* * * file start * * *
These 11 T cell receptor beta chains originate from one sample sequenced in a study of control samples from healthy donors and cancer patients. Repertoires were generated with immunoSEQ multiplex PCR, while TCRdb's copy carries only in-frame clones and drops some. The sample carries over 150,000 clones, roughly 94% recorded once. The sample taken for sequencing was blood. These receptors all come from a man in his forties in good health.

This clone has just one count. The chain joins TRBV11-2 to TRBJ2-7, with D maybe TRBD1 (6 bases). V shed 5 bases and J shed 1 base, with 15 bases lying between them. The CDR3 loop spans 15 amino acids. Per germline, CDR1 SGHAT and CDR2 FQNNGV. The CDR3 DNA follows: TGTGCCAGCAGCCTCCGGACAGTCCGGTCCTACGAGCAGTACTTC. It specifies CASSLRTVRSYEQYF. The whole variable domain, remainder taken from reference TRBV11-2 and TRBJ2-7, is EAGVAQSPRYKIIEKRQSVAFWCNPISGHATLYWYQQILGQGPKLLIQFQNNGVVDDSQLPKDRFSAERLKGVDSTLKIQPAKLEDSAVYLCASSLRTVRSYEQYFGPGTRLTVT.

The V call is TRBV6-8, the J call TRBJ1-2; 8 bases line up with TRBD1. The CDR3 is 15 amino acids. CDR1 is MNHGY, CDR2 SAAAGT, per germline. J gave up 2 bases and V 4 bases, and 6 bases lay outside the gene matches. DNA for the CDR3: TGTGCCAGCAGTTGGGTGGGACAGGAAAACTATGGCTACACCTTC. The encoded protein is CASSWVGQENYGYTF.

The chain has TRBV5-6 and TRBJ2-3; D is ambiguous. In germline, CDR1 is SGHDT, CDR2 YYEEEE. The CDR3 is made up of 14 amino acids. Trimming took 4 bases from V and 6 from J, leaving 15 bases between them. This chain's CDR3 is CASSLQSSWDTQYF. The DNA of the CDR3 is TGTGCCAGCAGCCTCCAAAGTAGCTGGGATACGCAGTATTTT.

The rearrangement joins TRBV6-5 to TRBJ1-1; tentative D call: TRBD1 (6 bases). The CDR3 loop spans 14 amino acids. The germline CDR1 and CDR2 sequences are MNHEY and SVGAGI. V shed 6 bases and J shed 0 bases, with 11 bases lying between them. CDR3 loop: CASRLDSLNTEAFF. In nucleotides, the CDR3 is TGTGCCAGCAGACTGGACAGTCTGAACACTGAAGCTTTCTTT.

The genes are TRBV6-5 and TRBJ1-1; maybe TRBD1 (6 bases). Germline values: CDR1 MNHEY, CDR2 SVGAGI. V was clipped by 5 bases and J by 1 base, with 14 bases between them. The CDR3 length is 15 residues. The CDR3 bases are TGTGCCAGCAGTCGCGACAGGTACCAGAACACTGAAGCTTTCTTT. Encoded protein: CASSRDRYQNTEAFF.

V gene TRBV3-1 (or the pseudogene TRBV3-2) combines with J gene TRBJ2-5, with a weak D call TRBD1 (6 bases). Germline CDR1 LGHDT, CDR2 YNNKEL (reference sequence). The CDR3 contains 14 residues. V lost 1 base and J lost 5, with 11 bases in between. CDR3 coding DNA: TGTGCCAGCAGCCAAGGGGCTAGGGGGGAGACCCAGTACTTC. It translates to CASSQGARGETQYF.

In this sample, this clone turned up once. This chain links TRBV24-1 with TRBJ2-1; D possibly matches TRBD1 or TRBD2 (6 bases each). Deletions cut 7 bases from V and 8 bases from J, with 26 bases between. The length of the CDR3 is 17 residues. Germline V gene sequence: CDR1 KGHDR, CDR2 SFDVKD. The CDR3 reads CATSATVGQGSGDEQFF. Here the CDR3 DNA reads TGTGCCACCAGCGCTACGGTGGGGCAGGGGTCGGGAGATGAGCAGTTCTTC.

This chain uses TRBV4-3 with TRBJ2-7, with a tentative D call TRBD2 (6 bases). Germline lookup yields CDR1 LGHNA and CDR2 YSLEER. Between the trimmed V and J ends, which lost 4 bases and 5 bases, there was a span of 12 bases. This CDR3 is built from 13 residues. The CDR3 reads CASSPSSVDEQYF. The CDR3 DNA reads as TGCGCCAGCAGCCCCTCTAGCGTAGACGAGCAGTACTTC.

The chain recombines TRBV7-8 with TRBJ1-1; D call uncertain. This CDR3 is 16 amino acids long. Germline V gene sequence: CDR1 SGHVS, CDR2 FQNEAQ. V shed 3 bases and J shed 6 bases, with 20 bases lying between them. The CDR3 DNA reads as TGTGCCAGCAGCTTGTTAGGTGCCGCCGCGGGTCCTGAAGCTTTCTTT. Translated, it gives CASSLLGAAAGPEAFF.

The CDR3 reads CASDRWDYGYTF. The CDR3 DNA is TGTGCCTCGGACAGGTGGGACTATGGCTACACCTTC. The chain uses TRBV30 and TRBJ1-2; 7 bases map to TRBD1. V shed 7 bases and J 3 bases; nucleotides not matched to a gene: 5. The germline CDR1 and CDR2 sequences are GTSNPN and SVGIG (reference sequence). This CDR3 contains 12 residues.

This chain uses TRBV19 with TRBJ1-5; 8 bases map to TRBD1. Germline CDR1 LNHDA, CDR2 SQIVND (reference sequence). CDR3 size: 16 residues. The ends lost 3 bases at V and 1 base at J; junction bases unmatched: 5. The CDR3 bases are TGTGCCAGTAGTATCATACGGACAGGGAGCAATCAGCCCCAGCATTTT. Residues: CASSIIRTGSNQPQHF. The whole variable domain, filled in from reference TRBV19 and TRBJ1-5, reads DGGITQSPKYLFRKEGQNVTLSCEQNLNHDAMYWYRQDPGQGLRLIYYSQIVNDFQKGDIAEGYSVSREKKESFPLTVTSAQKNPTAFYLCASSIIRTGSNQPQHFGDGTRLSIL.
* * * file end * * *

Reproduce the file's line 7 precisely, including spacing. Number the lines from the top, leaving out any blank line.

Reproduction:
V gene TRBV3-1 (or the pseudogene TRBV3-2) combines with J gene TRBJ2-5, with a weak D call TRBD1 (6 bases). Germline CDR1 LGHDT, CDR2 YNNKEL (reference sequence). The CDR3 contains 14 residues. V lost 1 base and J lost 5, with 11 bases in between. CDR3 coding DNA: TGTGCCAGCAGCCAAGGGGCTAGGGGGGAGACCCAGTACTTC. It translates to CASSQGARGETQYF.